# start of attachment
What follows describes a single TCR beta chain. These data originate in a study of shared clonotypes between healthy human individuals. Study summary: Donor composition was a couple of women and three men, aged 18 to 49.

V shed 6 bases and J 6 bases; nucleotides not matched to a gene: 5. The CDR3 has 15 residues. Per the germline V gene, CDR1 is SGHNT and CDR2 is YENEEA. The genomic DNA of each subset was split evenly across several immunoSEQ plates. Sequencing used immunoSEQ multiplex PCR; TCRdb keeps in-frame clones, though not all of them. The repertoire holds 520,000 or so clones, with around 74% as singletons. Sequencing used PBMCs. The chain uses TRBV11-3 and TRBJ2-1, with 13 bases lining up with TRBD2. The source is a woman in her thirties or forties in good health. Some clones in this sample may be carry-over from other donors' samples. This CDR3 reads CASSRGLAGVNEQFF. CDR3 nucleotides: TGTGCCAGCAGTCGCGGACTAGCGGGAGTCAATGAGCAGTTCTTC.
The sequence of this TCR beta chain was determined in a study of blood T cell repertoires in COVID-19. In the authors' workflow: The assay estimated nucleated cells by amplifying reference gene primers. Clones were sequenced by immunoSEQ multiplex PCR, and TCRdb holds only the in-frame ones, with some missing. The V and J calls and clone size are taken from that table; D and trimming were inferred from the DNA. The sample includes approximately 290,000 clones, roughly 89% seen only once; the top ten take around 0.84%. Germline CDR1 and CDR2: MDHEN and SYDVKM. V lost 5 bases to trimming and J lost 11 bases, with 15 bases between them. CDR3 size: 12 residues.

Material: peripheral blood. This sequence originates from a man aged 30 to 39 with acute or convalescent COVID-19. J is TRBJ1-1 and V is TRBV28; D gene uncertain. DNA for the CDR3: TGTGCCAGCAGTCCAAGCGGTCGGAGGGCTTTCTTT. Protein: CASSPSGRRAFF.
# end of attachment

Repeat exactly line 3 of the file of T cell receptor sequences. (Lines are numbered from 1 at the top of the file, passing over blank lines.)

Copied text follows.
The sequence of this TCR beta chain was determined in a study of blood T cell repertoires in COVID-19. In the authors' workflow: The assay estimated nucleated cells by amplifying reference gene primers. Clones were sequenced by immunoSEQ multiplex PCR, and TCRdb holds only the in-frame ones, with some missing. The V and J calls and clone size are taken from that table; D and trimming were inferred from the DNA. The sample includes approximately 290,000 clones, roughly 89% seen only once; the top ten take around 0.84%. Germline CDR1 and CDR2: MDHEN and SYDVKM. V lost 5 bases to trimming and J lost 11 bases, with 15 bases between them. CDR3 size: 12 residues.